Crown Heights illegal gambling den
In the early hours of Saturday morning, around 15 shots were fired in the Crown Heights neighborhood of Brooklyn, New York City. The incident is linked to what police believe was an illegal gambling den, which was found to hold multiple cards and dice.
Detectives announced at a news conference that two guns were recovered at the scene and that those present continue to be interviewed. No arrests have been made since.
Not known if robbery or dispute
What is known so far is that four people died in the shooting at the Triple A Aces catering hall on Utica Avenue. Another three were seriously injured with gunshot wounds but are expected to survive.
The victims have been identified as Terence Bishop, 36; Dominick Wimbush, 47; Chester Goode, 37; and John Thomas, 32. All four men were from Brooklyn.
a little preliminary to make a speculation whether it’s a gambling dispute, whether it’s a robbery”
New York Police Department Chief of Detectives Dermot Shea said of the incident: “It is not a large location. We will go where the evidence leads us, but it’s a little preliminary to make a speculation whether it’s a gambling dispute, whether it’s a robbery.”
Cheating may have led to shooting
The number of homicides in the neighborhood in northern Brooklyn, including Crown Heights, has risen by 10% this year, with 54 cases recorded since January.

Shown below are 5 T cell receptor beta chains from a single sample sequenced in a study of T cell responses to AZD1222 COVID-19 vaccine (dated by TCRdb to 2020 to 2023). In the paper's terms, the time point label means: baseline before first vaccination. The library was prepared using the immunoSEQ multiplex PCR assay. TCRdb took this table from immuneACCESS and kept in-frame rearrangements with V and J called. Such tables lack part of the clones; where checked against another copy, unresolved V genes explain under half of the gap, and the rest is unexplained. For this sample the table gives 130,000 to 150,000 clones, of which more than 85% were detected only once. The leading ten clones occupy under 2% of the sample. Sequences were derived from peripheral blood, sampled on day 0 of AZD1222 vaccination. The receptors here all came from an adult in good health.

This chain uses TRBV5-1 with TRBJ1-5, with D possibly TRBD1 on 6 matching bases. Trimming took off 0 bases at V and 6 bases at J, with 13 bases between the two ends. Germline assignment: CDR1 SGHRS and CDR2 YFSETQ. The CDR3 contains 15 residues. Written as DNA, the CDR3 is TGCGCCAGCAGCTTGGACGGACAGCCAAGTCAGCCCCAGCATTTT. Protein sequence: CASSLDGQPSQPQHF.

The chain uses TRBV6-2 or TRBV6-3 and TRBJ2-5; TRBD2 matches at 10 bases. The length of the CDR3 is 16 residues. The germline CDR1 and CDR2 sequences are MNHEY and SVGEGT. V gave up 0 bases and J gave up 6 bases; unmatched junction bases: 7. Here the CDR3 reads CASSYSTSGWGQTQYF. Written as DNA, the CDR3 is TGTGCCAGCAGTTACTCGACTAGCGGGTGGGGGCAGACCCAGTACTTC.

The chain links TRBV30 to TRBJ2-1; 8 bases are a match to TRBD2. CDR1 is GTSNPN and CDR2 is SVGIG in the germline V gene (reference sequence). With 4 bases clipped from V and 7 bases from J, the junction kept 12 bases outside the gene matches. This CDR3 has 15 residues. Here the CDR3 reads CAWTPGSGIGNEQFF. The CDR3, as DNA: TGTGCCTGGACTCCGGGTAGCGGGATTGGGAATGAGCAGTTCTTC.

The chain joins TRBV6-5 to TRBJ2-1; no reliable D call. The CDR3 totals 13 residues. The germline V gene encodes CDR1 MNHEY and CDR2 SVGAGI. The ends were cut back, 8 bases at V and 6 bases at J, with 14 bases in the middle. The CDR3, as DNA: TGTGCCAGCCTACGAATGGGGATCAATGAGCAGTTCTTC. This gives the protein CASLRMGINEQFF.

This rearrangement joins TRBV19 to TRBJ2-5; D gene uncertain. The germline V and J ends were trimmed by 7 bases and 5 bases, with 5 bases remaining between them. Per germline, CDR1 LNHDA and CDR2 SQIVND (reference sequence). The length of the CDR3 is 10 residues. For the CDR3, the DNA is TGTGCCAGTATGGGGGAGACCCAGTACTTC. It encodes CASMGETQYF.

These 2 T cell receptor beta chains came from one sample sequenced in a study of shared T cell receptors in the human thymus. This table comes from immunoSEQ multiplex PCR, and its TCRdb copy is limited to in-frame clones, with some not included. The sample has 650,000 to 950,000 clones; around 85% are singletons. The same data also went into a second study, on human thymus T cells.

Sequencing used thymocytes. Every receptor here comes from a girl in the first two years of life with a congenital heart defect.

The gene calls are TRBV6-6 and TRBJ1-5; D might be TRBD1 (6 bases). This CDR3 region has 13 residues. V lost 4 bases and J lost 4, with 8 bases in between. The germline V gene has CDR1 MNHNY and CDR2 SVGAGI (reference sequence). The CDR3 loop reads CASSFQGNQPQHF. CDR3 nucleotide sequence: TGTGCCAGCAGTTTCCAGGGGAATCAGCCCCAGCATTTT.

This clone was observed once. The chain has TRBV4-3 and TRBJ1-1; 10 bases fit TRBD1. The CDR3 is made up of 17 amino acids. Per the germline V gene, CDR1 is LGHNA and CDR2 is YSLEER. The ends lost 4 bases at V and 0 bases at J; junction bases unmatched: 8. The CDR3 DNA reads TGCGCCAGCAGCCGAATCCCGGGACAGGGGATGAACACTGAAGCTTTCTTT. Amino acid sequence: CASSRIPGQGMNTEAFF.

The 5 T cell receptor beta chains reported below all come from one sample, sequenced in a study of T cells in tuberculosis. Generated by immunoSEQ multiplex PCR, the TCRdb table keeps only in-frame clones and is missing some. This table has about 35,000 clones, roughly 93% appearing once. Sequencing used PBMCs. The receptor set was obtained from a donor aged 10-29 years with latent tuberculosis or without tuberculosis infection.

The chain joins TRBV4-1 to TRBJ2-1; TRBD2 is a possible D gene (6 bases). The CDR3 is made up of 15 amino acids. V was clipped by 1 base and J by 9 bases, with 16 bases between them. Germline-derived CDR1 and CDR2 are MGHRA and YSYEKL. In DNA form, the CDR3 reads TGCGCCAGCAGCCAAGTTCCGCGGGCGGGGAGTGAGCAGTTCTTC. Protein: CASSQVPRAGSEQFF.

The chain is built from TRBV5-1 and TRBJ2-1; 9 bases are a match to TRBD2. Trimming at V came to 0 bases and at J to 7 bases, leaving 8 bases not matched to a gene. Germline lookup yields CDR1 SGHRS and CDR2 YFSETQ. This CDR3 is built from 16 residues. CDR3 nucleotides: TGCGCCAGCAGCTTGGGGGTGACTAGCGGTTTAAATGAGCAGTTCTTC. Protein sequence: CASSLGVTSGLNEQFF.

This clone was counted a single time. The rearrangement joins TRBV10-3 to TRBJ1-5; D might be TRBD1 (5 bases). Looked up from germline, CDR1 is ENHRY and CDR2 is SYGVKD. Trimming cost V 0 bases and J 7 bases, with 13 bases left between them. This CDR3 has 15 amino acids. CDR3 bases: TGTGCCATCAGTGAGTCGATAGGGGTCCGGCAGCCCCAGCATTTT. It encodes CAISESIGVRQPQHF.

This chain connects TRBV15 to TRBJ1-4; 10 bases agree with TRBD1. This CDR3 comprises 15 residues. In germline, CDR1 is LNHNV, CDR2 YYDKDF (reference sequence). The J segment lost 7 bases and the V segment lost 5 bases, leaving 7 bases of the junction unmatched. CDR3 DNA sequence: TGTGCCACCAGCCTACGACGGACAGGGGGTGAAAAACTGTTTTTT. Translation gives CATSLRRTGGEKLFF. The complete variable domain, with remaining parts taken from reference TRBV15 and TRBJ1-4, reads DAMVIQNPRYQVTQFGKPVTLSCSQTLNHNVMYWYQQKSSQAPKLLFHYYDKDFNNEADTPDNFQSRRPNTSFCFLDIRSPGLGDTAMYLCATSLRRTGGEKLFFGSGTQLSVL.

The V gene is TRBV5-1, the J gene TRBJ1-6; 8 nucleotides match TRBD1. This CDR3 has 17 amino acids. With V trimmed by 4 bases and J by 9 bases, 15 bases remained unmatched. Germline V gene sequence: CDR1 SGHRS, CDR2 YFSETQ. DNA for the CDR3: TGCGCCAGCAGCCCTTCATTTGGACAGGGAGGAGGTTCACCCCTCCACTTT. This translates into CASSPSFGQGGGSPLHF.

Speaking to The New York Post, sources believe the fracas was caused by one of the deceased, Chester Goode. Just before 7am on Saturday, he reportedly fired a shot into the ceiling when he suspected cheating.
He was later found dead with a gunshot wound to the head. According to sources, his friends are also believed to be among the victims. A security guard who allegedly tried to stop the violence also lost his life in the shooting.
Police found hundred-dollar bills still lying on the floor of the crime scene.
Gunshots had relatives worried
On hearing the gunshots, several relatives rushed to the scene, with many panicking that their family and friends could not be accounted for. One woman was heard screaming “He won’t pick up the phone! He won’t answer. Oh God!”
Samuel Revells, the owner of the building, has said he was not aware of the gambling den setup, and that he only leases the room out for family functions. He described how:
I was on my way over to fix something and I have tenants calling me telling me what happened. It’s all over money.”
According to Tony Herbert, a local community advocate from the New York Multi-Cultural Restaurant and Nightlife Chamber of Commerce, this wasn’t the only gambling venue operating in NYC without a permit. He observed that “[s]ome are law-abiding, others don’t have the proper permits and operate under the radar praying that incidents like this [don’t] happen.”